Pond Inlet man given life sentence for killing aunt
Tommy Mucpa convicted of second-degree murder in death of Dorcas Erkloo in 2017
A Pond Inlet man has been sentenced to life in prison for murdering his maternal aunt five years ago.
According to a written decision written by Nunavut Court of Justice judge Paul Bychok and dated June 21, Tommy Mucpa ventured out on the land outside Pond Inlet with two friends on July 3, 2017, and came upon a tent.
When Mucpa, then 25, looked inside, he saw Dorcas Erkloo, 51, asleep with his mother’s boyfriend. Bychok wrote that seeing this sent Mucpa into a “homicidal rage.”
Soon after, Mucpa came across his aunt who was alone on the land and proceeded to “viciously attack” and eventually kill her, choking her and then hitting her twice on her head with a rock.
According to the written decision, Mucpa then walked back into town, calling the RCMP detachment along the way to confess to killing Erkloo “with his bare hands.”
He turned himself in at the detachment, where Const. Kyle Longmire arrested him and charged him with second-degree murder. The next day, Mucpa showed police where he had left Erkloo’s naked body.
According to recorded confessions he made to the RCMP the day after the murder, Mucpa said he had taken off Erkloo’s clothes to “hide the evidence” and that he killed his aunt because he was “jealous” for his mother.
In total, he made eight confessions to the killing between July 3 and 4, with the judge deeming six of those confessions admissible in court.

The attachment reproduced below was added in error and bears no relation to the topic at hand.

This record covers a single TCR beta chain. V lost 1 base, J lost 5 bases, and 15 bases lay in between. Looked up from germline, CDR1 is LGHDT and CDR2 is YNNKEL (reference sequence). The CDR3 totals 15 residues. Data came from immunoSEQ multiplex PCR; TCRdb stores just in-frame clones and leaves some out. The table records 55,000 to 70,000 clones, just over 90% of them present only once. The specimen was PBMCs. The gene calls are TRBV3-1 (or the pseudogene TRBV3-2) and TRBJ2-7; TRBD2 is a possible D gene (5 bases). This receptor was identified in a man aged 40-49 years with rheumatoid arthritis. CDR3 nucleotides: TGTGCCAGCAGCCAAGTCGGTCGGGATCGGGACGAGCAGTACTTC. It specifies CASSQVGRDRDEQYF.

A lawyer for Mucpa argued he should be found guilty of the lesser offence of manslaughter, citing Mucpa’s mental condition at the time of the offence.
According to witness testimonies, Mucpa’s ability to control his behaviour was impaired by the cumulative effect of “cognitive dysfunction, neurodevelopmental disorder … causing neuropsychological deficits, a failure to take his antipsychotic medication, and alcohol consumption.”
Ultimately the judge disagreed.
In his verdict, Bychok questioned Mucpa’s level of alcoholic intoxication, citing inconsistencies in witness testimonies.
Bychok also rejected a claim Mucpa made that he had “blacked out” during the attack, and concluded testimony from psychiatrist Dr. Robert Sheppard as to Mucpa’s mental state leading up to and including July 3 was “problematic” as it was “based largely on Mucpa’s self-report” of mental illnesses.
“The Crown does not have to prove that Mr. Mucpa possessed a competently functioning mind at the time he committed the offence,” Bychok wrote.
“What the Crown must prove, and has proven, is that in spite of any mental infirmities, Mr. Mucpa formed the specific intent to kill Ms. Erkloo on July 3.”
Bychok also noted Mucpa “did not strike out in anger” upon finding Erkloo sleeping in the tent with Ootoova, but instead attacked her later after having “significant time to mull over what he had just seen,” proving there was “an element of planning” in her death.
“I am satisfied that Mr. Mucpa had a cognitively operating mind on July 3, that he appreciated the nature and consequences of his actions, and that he knew they were legally wrong. This fact is evident from Mr. Mucpa’s first encounter with the police onwards,” Bychok wrote.
The court will decide at a later date when Mucpa will be eligible for parole, according to the decision.